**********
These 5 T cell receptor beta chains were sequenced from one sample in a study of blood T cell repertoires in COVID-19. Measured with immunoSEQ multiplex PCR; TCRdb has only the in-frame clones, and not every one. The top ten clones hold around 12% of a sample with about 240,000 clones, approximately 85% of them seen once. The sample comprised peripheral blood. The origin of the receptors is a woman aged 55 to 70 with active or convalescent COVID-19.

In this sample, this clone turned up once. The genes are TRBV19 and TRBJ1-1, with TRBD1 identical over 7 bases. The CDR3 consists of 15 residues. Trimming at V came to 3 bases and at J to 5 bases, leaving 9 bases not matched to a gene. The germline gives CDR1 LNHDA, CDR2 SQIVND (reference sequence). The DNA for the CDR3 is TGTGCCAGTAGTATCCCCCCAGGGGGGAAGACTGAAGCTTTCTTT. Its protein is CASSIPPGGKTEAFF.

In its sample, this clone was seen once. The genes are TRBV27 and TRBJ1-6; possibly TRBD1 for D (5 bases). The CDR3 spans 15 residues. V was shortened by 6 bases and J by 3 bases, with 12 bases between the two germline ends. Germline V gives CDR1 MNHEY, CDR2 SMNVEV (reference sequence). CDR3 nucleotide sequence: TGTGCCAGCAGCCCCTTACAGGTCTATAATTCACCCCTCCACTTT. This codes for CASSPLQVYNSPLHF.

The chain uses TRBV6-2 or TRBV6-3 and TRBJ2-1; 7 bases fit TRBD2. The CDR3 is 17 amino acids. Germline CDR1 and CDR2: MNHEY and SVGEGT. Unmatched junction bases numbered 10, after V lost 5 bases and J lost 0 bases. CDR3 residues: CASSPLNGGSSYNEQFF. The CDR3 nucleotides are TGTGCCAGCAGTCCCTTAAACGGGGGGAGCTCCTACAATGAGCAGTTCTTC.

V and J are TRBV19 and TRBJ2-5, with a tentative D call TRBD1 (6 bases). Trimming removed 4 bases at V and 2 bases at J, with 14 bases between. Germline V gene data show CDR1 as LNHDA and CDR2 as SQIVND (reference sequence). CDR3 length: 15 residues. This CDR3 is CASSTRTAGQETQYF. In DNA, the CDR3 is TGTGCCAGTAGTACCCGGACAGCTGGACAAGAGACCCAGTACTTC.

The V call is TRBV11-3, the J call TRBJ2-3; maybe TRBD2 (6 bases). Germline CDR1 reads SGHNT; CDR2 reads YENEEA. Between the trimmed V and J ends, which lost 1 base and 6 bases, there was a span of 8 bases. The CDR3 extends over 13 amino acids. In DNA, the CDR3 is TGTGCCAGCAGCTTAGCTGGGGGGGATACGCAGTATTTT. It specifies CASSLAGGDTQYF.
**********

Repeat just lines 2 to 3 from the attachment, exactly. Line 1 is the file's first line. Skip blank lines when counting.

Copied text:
In this sample, this clone turned up once. The genes are TRBV19 and TRBJ1-1, with TRBD1 identical over 7 bases. The CDR3 consists of 15 residues. Trimming at V came to 3 bases and at J to 5 bases, leaving 9 bases not matched to a gene. The germline gives CDR1 LNHDA, CDR2 SQIVND (reference sequence). The DNA for the CDR3 is TGTGCCAGTAGTATCCCCCCAGGGGGGAAGACTGAAGCTTTCTTT. Its protein is CASSIPPGGKTEAFF.

In its sample, this clone was seen once. The genes are TRBV27 and TRBJ1-6; possibly TRBD1 for D (5 bases). The CDR3 spans 15 residues. V was shortened by 6 bases and J by 3 bases, with 12 bases between the two germline ends. Germline V gives CDR1 MNHEY, CDR2 SMNVEV (reference sequence). CDR3 nucleotide sequence: TGTGCCAGCAGCCCCTTACAGGTCTATAATTCACCCCTCCACTTT. This codes for CASSPLQVYNSPLHF.